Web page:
Perhaps a good explanation might be the price. Indeed until the 60s rare Bordeaux wines were very expensive while the rest of the population was drinking cheap wine. After the increase in quality during the 70s (the production of protected regional names in France and other countries tripled while cheap wine production decreased by 50%), anybody could access better wine for a reasonable price. However since the late 90s top notch wines have dramatically increased, leading to a very large gap between the top 10 and the rest of the production. Rich people have more and more a tendency to invest on wine: first as a social status (most bottles will never be open) and a solid investment.

The wine ceremony might also be part of the explanation. Wine needs a proper environment to be full tasted. A carafe, a paired meal and dedicated rhythm. We open a bottle of wine when we invite friends over for a dinner. Glasses are important, each wine accompany each part of the meal and the host telling a story about the beverage.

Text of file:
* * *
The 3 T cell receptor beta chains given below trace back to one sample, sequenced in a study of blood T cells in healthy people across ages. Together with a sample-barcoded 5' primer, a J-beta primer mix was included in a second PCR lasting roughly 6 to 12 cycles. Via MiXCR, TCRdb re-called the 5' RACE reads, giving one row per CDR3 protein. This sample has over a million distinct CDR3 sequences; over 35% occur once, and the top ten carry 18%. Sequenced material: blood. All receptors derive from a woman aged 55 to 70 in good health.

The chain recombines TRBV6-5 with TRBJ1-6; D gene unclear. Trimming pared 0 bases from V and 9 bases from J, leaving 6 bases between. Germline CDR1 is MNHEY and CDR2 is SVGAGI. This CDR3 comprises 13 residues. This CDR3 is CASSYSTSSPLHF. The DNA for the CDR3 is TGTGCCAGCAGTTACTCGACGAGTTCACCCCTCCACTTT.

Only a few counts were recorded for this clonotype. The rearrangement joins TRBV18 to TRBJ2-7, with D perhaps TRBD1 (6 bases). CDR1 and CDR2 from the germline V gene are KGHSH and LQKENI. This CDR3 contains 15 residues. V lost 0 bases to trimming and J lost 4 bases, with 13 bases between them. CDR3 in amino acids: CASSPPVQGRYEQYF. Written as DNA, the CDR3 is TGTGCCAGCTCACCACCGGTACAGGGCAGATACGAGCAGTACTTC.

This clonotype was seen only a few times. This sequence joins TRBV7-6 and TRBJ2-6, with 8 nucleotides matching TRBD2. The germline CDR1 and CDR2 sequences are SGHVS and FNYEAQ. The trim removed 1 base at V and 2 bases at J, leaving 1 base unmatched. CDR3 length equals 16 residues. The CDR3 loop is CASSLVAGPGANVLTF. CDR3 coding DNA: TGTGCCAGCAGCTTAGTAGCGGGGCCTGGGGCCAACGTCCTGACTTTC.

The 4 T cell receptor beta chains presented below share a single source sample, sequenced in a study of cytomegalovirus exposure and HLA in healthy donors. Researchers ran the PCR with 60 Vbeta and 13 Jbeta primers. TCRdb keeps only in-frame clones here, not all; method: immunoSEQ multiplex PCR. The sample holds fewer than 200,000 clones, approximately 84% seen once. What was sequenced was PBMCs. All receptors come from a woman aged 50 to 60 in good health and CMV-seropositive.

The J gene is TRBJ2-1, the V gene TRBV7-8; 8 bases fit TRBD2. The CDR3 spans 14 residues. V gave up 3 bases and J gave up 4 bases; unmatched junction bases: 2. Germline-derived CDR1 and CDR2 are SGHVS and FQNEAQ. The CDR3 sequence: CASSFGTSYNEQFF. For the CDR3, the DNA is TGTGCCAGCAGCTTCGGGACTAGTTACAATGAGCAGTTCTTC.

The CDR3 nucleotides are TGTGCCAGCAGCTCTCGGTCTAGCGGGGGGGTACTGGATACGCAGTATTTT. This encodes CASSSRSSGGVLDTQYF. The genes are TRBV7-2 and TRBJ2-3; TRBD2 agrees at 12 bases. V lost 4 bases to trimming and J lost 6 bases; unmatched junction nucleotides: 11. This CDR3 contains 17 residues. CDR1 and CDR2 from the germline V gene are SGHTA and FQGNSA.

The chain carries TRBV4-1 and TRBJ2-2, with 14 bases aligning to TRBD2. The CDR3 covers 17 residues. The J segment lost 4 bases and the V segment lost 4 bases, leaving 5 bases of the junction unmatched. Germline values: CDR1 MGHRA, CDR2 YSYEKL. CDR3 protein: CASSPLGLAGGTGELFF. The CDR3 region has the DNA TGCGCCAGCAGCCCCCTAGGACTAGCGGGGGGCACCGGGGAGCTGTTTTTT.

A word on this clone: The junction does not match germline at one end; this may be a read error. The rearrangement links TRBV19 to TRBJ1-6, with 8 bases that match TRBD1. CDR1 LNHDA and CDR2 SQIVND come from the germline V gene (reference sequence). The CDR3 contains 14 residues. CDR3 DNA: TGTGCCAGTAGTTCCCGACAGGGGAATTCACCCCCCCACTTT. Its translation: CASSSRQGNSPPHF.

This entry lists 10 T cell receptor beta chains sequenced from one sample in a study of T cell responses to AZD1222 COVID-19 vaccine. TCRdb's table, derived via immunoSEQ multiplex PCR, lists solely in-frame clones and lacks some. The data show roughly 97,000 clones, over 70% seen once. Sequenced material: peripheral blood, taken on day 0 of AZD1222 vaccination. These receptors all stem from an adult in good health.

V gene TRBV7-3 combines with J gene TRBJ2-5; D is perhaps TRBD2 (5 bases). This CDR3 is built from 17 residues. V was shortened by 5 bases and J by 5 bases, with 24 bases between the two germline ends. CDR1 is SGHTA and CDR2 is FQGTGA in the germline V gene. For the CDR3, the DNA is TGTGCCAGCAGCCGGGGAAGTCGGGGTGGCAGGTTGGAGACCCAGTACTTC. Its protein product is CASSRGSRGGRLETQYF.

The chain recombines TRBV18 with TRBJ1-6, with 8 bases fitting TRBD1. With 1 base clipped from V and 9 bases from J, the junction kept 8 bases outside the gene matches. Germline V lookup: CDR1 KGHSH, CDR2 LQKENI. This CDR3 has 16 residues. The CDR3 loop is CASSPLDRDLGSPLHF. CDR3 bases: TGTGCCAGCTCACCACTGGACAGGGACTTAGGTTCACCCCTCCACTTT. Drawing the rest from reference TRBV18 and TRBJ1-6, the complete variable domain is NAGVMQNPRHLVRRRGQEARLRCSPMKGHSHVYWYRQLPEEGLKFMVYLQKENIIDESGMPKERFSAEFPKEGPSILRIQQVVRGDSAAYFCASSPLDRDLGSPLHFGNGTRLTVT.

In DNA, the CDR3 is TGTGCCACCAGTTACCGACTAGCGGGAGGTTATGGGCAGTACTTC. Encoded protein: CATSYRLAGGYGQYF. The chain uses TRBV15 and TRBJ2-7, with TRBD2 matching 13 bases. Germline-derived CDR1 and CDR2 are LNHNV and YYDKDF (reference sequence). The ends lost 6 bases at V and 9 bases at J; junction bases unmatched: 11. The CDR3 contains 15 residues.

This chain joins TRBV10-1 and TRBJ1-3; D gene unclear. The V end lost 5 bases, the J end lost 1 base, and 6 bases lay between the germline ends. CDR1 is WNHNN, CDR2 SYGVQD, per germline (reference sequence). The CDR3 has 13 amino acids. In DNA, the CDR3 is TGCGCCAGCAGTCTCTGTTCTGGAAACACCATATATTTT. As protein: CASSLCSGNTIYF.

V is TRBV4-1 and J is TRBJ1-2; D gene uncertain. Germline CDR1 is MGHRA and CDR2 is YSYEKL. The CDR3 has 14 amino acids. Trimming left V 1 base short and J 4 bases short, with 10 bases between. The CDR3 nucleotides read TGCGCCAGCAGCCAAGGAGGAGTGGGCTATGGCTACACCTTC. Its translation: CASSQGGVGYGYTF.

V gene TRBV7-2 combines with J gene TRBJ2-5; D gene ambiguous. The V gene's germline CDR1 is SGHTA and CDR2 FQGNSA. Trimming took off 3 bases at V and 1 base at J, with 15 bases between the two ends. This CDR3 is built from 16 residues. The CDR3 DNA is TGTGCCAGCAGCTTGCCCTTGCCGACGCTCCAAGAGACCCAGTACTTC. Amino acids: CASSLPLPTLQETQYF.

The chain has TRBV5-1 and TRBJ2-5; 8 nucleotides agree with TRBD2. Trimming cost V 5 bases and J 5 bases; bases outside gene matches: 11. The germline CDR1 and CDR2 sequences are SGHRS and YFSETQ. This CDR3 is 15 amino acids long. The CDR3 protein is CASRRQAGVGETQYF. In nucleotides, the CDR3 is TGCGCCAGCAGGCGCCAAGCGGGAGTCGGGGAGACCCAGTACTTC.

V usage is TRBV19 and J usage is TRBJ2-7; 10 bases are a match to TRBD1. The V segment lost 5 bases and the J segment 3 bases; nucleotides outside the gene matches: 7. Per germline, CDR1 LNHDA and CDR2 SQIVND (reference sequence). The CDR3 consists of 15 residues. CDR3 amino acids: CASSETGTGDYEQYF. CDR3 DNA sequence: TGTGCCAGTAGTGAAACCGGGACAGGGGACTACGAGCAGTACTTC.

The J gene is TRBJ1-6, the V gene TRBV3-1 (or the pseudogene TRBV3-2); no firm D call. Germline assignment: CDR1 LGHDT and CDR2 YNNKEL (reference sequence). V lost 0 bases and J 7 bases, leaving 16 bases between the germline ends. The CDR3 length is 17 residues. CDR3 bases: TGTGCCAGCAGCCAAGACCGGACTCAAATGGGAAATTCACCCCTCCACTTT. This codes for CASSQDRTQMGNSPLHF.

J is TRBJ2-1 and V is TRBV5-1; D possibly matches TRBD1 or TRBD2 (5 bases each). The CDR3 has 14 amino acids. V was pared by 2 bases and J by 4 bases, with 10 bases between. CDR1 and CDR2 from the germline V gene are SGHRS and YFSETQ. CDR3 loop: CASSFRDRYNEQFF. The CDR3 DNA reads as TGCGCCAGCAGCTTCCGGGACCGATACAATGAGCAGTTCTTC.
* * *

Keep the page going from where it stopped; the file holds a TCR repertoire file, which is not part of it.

Last but not least, wine is often considered as a male drink (especially for red wine). Recent studies have shown that men wanted to get a wine knowledge mainly to impress their dates.

 

Wine is a social status

What if wine was actually a social status? Like every complex thing, it takes a bit of time, but also a proper experience to be apprehended. People loving nice cloths master fabrics and the art of matching cloths. It is the same for the wine.